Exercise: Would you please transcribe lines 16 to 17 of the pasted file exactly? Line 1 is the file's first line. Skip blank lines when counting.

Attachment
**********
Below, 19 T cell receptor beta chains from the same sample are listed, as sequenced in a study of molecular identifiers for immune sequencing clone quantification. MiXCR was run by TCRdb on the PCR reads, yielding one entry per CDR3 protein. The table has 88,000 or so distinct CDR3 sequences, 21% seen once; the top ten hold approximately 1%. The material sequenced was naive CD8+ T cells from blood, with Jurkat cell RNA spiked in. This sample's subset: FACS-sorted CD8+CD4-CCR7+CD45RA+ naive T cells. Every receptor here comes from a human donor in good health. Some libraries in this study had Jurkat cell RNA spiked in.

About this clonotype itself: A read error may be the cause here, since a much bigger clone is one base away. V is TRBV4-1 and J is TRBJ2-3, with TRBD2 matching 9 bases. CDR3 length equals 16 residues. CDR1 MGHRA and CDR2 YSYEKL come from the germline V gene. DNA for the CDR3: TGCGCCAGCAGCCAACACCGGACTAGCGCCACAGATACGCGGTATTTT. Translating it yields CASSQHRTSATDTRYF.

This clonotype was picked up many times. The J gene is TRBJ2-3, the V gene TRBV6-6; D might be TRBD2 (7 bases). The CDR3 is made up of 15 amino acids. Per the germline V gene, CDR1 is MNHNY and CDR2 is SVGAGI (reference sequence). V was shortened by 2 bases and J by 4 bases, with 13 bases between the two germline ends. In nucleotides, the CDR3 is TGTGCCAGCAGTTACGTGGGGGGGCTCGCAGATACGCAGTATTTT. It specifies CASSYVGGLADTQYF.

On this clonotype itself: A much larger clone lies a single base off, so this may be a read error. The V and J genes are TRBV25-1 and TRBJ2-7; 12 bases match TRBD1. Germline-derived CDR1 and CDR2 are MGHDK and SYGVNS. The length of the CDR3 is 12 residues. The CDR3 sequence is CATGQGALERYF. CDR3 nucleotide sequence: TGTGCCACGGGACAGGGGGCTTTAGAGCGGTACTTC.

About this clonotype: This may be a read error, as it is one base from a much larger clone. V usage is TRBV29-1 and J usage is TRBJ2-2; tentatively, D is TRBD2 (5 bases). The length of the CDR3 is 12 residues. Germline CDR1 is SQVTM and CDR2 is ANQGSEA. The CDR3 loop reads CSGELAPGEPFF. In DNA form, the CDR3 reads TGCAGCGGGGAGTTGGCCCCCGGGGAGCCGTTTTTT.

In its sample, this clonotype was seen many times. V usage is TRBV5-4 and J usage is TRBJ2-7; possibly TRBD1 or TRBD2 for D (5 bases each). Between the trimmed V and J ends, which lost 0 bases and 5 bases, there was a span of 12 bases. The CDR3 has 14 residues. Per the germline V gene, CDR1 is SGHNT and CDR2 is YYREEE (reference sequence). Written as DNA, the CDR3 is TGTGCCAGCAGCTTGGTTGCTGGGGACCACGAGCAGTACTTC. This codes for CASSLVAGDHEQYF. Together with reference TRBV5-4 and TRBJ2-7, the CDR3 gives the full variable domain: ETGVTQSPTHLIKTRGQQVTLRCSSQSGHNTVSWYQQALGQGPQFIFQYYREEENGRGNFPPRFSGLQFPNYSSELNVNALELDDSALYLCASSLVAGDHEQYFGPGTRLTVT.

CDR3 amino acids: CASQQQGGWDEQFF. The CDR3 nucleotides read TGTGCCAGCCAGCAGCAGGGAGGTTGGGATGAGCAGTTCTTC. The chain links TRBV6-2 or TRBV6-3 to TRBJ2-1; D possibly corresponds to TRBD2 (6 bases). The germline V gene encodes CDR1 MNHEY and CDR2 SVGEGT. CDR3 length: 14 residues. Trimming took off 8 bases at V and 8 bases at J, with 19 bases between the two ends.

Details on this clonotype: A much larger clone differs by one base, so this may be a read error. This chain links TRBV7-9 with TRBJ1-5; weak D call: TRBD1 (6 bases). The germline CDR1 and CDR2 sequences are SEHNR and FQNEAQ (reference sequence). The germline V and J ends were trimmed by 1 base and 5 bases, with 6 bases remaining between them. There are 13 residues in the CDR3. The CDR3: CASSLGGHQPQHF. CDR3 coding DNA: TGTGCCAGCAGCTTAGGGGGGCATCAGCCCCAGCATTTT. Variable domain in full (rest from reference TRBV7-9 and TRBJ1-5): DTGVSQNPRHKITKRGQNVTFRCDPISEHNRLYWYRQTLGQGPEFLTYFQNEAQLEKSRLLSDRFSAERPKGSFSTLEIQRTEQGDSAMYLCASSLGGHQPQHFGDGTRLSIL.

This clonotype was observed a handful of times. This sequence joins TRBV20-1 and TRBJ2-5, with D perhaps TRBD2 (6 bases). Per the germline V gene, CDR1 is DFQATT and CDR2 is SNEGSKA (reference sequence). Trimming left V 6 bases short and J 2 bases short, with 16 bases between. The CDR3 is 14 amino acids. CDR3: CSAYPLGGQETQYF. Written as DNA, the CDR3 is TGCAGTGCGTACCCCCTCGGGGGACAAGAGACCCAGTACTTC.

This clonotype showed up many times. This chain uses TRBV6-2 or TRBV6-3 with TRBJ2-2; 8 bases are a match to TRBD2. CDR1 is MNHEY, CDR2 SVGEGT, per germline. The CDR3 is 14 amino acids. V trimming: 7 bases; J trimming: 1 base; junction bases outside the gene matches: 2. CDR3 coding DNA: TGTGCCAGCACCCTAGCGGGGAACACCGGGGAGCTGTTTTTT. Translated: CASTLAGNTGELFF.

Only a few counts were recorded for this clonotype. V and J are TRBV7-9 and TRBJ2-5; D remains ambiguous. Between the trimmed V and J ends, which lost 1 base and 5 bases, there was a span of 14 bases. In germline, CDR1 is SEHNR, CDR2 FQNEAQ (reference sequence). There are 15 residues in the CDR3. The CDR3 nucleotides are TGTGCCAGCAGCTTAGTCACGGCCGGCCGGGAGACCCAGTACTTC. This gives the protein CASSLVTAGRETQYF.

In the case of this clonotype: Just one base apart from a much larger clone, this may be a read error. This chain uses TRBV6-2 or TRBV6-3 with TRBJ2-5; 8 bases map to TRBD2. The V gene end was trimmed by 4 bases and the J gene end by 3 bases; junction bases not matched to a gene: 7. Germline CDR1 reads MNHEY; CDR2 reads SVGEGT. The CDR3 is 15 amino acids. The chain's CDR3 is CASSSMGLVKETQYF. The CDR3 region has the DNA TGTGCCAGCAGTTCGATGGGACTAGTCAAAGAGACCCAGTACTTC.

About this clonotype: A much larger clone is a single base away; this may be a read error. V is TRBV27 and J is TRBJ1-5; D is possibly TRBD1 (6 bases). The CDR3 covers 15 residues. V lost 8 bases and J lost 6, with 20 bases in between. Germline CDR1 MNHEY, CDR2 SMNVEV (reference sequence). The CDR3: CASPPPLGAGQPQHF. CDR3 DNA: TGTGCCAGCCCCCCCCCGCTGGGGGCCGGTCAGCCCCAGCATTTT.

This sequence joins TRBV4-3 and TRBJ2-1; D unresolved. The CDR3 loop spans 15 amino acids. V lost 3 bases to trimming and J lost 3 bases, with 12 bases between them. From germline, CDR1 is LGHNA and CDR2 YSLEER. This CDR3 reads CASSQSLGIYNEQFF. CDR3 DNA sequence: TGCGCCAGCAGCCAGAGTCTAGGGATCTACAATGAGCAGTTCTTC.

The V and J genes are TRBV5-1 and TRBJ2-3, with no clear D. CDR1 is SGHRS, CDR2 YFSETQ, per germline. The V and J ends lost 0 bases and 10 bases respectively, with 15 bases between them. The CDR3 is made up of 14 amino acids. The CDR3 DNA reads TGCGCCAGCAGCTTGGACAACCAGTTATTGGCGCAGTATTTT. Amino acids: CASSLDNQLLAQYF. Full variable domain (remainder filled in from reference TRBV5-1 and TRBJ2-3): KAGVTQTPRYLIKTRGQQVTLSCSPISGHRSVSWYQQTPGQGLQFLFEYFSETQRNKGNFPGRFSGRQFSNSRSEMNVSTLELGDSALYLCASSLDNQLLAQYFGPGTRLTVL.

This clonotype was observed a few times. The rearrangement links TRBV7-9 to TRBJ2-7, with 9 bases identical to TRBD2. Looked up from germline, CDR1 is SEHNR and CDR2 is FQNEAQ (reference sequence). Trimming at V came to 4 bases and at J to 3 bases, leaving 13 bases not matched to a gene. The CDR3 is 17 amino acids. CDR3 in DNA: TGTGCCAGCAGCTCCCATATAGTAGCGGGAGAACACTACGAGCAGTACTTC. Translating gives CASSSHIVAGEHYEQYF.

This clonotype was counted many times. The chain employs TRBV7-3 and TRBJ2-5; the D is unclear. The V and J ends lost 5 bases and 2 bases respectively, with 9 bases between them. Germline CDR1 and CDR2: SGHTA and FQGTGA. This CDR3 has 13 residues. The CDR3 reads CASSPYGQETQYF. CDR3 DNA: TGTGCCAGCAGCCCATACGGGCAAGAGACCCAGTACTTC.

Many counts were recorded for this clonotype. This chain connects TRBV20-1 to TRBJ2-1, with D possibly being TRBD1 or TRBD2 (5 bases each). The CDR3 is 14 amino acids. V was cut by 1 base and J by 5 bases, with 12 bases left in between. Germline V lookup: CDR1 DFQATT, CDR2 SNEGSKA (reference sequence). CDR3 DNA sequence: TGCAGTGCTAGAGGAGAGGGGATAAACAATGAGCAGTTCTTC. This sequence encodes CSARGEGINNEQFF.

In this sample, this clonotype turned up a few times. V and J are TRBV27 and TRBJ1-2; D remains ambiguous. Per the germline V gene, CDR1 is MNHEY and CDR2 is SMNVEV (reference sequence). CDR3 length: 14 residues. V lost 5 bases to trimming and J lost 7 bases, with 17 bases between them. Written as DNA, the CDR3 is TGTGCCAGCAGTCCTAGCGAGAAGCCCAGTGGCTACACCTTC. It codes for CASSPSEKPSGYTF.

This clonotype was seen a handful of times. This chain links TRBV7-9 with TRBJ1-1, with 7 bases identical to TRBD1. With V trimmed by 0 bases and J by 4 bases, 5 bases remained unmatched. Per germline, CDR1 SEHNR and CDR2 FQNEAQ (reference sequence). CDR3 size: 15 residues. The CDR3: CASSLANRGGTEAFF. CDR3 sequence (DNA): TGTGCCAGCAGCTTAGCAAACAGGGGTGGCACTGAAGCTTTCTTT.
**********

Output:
This clonotype was observed a few times. The rearrangement links TRBV7-9 to TRBJ2-7, with 9 bases identical to TRBD2. Looked up from germline, CDR1 is SEHNR and CDR2 is FQNEAQ (reference sequence). Trimming at V came to 4 bases and at J to 3 bases, leaving 13 bases not matched to a gene. The CDR3 is 17 amino acids. CDR3 in DNA: TGTGCCAGCAGCTCCCATATAGTAGCGGGAGAACACTACGAGCAGTACTTC. Translating gives CASSSHIVAGEHYEQYF.

This clonotype was counted many times. The chain employs TRBV7-3 and TRBJ2-5; the D is unclear. The V and J ends lost 5 bases and 2 bases respectively, with 9 bases between them. Germline CDR1 and CDR2: SGHTA and FQGTGA. This CDR3 has 13 residues. The CDR3 reads CASSPYGQETQYF. CDR3 DNA: TGTGCCAGCAGCCCATACGGGCAAGAGACCCAGTACTTC.